I make my living as a commercial airline pilot and I have an aerobatic license.
As a commercial pilot I have to practice and check my skills twice a year in full size full motion flightsimulators. Even these airliner simulators have motion that simulates acceleration, deceleration and G forces to a certain degree. They won’t throw me up-side-down or anything, but the motion really adds to the feeling of beeing there.
So, you don’t need full on 100% realistic force feedback and 360° motion to trick your brain into believing you are flying.
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Old 11-11-2019, 01:24 PM   #36
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I'm a hanglider Pilot and use a vario only to center thermals better. For me flying is a hobby which is all about sensing the wind, the temperature of the wind, the clouds, the turbulences, the speed, the g-forces .... I have a few hours in aerobatic planes as a passenger and had the chance to try some loops, turns,rolls and snap rolls myself, so i know how it feels to fly them. As a passenger i had to withstand several negative loops too and i therefore know that gforces are not a pleasure in all cases. I use dcs mainly to get this feeling of flight because the flight modell is pretty good. But of course it is mainly my imagination which is triggered by some Motion cues and the Main thing is happening in my brain. In my brain something magical happens when doing touch and goes in a p51 or aerobatics in a yak and thats why i invested a lot of time in my g-seat. I would prefer doing aerobatics in a real yak 52 but this is simply too expensive for me. I have almost the same fun flying dcs with Motion. What i want to say is, i know that sim flying has different aspects for each person. Sim flying is not real flying and everybody should do with a flight sim what makes him happy.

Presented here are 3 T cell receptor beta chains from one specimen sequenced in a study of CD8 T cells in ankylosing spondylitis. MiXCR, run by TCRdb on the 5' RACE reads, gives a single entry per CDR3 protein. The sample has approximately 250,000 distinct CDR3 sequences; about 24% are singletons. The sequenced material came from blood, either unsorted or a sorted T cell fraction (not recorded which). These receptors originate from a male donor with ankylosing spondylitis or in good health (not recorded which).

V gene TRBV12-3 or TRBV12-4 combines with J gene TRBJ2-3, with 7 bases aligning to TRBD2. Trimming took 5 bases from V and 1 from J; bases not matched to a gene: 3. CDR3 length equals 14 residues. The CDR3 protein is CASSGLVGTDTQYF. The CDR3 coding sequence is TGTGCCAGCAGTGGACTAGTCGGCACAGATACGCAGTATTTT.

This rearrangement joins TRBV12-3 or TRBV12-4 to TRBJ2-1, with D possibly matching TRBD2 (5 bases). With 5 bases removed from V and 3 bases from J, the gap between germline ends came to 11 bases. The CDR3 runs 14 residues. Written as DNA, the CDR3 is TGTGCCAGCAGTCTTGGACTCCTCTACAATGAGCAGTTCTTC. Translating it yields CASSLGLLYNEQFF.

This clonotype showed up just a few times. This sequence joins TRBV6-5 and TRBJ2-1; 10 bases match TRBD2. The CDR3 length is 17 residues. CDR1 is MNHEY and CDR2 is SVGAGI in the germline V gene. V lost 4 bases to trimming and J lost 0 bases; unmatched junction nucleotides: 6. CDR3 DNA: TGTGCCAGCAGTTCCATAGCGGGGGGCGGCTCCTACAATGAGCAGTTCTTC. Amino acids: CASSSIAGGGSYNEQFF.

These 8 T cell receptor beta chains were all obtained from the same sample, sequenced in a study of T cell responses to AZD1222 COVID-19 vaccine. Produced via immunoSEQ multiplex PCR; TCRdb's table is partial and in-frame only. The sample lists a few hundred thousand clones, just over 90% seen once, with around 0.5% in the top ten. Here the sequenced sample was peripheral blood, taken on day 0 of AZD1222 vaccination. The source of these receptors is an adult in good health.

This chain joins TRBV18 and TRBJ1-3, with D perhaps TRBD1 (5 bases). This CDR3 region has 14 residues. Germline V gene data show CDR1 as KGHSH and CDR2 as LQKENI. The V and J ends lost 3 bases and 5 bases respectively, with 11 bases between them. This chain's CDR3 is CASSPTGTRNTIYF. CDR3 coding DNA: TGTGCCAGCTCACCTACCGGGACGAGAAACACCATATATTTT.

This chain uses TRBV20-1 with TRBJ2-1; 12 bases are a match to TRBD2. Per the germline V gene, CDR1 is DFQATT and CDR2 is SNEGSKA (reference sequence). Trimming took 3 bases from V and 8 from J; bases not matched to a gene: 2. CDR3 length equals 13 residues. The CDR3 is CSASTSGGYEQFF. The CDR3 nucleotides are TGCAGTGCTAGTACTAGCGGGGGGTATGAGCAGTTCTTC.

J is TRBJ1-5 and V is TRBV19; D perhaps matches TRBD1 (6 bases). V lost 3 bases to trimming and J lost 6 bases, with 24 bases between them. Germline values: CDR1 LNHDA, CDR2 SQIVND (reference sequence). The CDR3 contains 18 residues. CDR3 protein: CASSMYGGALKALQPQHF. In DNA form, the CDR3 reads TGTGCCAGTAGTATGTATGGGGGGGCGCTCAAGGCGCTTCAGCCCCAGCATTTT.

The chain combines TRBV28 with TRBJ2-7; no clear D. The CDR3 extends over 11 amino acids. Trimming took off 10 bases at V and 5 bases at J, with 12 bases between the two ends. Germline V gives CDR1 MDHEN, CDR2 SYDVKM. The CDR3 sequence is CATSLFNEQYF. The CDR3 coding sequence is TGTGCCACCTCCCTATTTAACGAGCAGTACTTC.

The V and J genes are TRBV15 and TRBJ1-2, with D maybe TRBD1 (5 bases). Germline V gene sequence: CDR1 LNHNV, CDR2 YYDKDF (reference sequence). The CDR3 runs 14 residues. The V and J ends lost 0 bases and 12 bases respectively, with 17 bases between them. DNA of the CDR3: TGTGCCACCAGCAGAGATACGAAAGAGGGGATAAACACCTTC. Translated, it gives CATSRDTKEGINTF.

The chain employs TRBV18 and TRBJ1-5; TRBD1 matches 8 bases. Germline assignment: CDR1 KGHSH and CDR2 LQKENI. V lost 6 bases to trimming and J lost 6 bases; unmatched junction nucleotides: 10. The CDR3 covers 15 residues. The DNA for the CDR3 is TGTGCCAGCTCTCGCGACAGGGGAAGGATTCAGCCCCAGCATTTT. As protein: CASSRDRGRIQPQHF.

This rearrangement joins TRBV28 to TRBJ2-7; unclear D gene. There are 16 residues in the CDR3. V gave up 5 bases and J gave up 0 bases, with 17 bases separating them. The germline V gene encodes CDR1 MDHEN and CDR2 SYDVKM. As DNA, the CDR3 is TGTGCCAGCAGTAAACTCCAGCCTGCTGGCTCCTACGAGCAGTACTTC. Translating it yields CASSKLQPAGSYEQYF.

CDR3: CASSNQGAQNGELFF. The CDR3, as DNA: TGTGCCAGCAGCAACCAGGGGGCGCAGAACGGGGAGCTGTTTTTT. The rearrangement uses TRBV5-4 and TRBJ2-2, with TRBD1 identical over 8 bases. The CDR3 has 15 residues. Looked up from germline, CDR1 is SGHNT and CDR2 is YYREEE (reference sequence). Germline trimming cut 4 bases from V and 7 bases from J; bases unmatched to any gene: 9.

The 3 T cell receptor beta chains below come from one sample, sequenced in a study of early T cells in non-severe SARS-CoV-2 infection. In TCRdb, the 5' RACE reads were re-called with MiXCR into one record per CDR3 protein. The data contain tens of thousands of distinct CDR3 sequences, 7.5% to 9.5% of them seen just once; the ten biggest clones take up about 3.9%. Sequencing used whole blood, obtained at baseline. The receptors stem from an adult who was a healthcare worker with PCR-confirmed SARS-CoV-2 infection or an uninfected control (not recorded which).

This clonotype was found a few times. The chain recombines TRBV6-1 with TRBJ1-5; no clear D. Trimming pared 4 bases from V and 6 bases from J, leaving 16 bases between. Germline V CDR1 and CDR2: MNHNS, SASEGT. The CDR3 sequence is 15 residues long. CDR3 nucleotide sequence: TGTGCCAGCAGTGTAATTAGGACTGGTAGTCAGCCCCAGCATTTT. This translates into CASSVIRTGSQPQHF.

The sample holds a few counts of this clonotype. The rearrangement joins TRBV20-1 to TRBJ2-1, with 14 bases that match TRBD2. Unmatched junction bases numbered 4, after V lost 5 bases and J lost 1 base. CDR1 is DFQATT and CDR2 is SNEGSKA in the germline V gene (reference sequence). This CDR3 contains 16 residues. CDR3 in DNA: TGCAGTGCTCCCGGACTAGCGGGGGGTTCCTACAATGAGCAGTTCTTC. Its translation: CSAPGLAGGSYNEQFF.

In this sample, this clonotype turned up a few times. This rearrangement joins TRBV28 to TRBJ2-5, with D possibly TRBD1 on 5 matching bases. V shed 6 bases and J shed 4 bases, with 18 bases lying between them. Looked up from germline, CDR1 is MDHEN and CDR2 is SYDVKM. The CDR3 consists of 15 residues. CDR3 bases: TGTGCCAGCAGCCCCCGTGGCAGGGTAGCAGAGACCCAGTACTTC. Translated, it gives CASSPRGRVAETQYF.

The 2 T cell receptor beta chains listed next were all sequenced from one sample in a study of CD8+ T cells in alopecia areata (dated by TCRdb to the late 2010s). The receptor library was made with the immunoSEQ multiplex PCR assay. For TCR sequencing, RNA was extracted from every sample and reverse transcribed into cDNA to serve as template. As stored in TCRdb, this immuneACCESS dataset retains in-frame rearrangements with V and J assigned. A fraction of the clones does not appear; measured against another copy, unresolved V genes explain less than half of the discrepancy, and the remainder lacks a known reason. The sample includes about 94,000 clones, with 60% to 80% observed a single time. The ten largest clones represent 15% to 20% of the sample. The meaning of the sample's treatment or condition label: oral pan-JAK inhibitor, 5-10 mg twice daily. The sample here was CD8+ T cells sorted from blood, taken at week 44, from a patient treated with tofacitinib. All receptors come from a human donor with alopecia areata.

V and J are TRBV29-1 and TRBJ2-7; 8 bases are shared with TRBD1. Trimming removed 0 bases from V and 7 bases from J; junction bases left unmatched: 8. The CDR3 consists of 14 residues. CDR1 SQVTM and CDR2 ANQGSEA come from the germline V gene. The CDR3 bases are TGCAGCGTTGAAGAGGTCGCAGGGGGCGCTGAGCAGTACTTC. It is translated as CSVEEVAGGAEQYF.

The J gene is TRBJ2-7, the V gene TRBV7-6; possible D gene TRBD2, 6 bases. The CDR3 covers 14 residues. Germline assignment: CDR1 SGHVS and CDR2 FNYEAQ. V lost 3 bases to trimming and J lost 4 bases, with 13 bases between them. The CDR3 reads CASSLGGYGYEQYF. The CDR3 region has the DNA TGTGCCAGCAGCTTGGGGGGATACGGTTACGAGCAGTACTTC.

Unfortunately motion is like vr in one aspect. It is really difficult to Transport how it is by a video or description. And more, not each Person has the same feelings when experiencing it.

For flying i would prefer a gseat over a platform, because you feel the simulated gforces as long as they are there. If you pull some g's in a Plattform it moves 2 cm deeper and stays there until you release the stick. Then it goes 2cm back to neutral. The gseat squeezes you until you release the stick - so you feel it the whole time. The combination of both is very good. The Plattform works mainly for your sense of Balance while the gseat gives you the simulated forces.

I would really appreciate it if you get something going to construct like andres jetseat as a jacket or so. It would bring more people into Motion and would leaď to better and cheaper Motion experiences. Combined with vr this could bring more people into the sim flying Hobby which would be good for all sim flying enthusiasts.
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Old 11-11-2019, 11:41 PM   #37
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Do you think pilots base their maneuvers on feelings? if they did not see the horizon and had no instruments and relied on their sensations they would be almost dead
Today's lesson is to make sure you know what you're talking about, else you might sound like a jerk. I'm guessing a collective 5-10,000 flight hours experience, pilots w/ at least two type quals for planes modelled in DCS, two acrobatic pilots/instructors/airshow performers, and another who flies with no instruments at all - disagree with your sentiment. I used to put sticky notes over primary instruments to force student pilots to keep their heads up looking outside and not down at instruments. Stick and rudder skills are earned with your head up, not down. Lose sight lose the fight kid...